Lower48 Kitchen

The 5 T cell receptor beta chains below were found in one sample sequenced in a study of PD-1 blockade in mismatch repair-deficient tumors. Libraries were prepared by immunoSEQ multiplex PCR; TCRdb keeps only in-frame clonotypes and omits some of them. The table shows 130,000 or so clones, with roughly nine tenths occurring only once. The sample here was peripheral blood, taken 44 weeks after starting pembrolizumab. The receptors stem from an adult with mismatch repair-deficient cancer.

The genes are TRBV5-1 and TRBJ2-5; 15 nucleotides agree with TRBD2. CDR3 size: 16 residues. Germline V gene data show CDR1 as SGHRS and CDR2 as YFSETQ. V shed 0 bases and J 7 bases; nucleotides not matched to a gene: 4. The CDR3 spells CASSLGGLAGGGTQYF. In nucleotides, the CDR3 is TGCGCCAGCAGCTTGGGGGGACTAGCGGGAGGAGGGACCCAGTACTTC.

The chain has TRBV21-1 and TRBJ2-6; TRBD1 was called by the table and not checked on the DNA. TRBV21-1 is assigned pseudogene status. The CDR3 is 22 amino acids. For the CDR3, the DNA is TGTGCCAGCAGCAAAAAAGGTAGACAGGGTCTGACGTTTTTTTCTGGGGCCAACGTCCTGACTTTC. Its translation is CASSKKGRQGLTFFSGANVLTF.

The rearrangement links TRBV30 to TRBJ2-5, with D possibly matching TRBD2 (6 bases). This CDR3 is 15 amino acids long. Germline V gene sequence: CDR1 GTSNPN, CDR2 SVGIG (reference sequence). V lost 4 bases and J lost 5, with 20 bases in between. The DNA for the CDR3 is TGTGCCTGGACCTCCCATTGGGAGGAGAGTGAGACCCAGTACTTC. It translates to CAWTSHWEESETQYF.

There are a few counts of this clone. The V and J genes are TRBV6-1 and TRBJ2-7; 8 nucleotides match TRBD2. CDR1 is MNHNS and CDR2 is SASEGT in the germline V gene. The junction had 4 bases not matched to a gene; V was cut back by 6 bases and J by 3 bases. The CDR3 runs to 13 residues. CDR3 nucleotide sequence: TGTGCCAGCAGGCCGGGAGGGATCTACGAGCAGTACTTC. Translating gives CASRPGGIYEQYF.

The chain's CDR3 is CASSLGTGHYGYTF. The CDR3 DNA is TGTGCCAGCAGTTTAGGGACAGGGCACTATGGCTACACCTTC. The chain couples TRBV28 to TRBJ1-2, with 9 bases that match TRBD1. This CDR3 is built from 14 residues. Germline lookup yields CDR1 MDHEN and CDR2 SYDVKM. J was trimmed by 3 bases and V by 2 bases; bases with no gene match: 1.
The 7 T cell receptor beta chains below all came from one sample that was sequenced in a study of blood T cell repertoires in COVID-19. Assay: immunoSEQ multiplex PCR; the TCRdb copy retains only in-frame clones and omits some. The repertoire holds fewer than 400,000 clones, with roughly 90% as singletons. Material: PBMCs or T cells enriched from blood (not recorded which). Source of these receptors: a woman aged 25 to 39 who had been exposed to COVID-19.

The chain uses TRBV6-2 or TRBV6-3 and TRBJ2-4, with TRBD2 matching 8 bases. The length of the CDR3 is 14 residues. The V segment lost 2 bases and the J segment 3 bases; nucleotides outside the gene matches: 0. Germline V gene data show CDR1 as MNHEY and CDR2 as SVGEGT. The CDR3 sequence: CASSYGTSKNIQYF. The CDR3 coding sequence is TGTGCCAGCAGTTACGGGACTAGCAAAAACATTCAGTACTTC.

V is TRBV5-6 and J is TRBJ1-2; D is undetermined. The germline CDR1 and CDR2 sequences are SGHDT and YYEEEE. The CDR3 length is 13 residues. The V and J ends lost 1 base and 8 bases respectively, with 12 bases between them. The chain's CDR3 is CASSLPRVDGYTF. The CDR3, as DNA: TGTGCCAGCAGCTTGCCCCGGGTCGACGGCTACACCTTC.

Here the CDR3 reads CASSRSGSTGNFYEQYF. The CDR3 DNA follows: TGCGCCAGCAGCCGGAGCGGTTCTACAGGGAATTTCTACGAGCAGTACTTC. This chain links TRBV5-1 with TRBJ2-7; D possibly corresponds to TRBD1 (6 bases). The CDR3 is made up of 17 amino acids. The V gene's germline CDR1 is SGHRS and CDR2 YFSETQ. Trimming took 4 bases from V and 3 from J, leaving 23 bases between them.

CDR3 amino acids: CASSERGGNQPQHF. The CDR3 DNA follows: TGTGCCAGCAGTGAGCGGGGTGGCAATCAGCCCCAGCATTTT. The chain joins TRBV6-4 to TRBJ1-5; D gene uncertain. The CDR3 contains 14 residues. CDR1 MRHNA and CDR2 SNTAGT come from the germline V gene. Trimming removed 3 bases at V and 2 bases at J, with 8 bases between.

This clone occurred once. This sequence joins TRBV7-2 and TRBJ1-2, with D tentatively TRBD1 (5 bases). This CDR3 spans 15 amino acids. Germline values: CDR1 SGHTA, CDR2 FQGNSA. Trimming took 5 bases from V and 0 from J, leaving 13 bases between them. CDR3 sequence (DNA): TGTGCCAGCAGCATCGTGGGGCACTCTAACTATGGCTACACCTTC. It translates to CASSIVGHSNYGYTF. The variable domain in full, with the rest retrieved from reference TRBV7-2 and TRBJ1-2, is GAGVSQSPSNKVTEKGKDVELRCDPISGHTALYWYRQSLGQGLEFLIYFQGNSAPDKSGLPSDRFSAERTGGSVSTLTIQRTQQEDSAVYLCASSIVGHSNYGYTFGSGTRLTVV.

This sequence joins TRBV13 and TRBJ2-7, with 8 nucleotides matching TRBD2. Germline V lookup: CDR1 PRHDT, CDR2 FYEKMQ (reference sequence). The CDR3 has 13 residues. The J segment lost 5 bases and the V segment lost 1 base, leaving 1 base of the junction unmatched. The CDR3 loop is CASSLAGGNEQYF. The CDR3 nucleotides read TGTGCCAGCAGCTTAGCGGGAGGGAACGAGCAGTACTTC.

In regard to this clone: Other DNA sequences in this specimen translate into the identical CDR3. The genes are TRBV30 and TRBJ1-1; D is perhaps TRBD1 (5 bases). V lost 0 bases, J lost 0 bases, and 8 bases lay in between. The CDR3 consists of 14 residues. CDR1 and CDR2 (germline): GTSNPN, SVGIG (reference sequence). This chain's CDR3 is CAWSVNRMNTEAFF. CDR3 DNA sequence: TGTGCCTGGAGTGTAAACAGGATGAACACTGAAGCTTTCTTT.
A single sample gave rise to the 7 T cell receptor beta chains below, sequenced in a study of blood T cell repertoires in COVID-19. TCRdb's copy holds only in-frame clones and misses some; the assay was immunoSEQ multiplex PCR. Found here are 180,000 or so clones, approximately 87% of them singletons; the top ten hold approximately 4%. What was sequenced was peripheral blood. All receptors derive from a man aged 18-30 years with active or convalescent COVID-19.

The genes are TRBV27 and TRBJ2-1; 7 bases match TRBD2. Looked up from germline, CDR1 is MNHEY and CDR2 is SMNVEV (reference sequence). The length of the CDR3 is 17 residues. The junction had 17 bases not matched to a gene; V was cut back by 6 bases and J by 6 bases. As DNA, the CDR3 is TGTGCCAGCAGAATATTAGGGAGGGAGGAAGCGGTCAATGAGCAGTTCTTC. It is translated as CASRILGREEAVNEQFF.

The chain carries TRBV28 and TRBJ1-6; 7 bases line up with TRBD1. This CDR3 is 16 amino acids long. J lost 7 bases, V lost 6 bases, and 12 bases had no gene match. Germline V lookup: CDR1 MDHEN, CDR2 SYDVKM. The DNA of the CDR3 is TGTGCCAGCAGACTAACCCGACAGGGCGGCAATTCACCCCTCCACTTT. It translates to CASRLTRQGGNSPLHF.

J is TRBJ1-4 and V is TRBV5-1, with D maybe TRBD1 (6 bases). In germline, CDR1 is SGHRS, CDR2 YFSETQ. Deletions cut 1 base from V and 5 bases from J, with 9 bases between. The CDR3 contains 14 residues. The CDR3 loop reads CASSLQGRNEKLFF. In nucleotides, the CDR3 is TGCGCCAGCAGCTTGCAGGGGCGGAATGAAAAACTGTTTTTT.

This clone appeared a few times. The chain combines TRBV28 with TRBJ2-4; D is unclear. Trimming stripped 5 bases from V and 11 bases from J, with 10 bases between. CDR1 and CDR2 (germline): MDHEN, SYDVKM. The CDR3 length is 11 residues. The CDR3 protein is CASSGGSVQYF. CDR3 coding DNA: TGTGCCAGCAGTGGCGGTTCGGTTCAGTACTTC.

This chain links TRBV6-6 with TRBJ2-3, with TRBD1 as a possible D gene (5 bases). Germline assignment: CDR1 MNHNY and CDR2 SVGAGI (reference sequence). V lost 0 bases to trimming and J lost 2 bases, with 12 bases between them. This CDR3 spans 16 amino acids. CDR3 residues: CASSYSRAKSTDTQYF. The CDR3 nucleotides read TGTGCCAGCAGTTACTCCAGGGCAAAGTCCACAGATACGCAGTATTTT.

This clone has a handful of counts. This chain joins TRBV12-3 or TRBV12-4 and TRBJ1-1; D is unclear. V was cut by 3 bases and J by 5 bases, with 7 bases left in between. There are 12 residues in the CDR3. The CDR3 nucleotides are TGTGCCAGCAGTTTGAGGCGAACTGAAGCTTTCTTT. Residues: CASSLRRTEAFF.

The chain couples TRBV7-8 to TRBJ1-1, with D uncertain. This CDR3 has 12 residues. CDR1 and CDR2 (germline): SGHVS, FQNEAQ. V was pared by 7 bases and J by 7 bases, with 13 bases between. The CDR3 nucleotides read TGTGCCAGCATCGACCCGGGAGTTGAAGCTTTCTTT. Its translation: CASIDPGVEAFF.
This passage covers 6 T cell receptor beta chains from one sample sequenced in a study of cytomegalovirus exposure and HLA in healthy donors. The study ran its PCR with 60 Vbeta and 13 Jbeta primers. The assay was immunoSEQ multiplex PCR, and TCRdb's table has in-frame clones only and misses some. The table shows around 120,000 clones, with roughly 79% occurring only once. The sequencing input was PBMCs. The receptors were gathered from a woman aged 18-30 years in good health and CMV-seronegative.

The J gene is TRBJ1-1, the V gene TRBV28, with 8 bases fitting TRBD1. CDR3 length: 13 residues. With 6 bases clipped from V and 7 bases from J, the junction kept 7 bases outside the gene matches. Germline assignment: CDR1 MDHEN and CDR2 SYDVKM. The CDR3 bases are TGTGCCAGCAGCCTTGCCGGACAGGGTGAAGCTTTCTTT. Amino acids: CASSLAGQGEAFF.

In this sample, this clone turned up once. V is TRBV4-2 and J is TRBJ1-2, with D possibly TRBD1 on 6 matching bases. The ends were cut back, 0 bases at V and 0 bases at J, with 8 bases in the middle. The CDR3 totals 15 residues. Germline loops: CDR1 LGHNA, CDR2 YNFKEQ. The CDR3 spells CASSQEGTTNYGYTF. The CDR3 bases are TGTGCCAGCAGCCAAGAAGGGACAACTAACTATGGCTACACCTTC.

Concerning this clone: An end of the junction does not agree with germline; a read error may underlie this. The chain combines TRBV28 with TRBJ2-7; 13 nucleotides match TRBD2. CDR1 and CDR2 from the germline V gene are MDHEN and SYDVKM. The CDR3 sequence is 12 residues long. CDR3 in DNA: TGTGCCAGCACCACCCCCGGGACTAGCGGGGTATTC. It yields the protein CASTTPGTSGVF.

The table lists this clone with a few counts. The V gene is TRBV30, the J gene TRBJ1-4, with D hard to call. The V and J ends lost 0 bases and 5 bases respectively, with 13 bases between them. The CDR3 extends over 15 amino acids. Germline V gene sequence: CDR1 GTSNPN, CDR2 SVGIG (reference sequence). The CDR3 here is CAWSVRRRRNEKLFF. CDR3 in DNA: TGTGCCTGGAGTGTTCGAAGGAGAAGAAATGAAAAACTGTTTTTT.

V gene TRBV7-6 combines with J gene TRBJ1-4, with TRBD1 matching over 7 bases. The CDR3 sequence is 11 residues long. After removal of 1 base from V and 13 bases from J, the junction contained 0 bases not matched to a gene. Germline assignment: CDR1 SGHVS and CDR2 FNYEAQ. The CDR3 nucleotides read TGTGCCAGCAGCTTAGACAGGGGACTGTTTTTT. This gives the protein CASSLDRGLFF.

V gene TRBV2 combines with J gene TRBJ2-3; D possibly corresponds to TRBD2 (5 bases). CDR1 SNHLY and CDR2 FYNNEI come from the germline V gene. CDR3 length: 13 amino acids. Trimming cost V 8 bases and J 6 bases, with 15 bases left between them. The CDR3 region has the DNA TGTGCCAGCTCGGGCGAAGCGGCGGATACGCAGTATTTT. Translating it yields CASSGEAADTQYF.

In a year that saw hundreds of openings, Denver's restaurant scene at times felt like short-track speed skating. But even with so many strong contenders, only one could take home the gold, and Lower48 Kitchen crossed the line first in the areas that matter most: service, creativity, plating, decor and, of course, food that you can't stop thinking about. Launched by a team of Frasca Food and Wine alums, with Mario Nocifera ensuring a gracious night on the town and Alex Figura acting as kitchen wizard-in-chief, Lower48 has turned a forgotten corner of the Ballpark neighborhood into a dining destination. Nowhere does Figura's creativity shine more than in the small bites, listed under the heading of "each": perhaps a melted Gruyère crisp slicked with sunflower-seed butter, feta and greens; a stack of dried celery root and house-smoked cheese; or a beignet filled with whipped tarragon. These tongue-ticklers are best combined en masse as an appetizer, then rounded out with one or two artistic small plates, such as charred octopus with lamb bacon or a stack of mushroom crepes. While the space is large enough to accommodate groups, with a private dining area behind a rolling door fashioned from a shipping container and a separate lounge called Service Bar, it's just as fun to come with a friend and sit at the chef's counter to watch the magic unfold.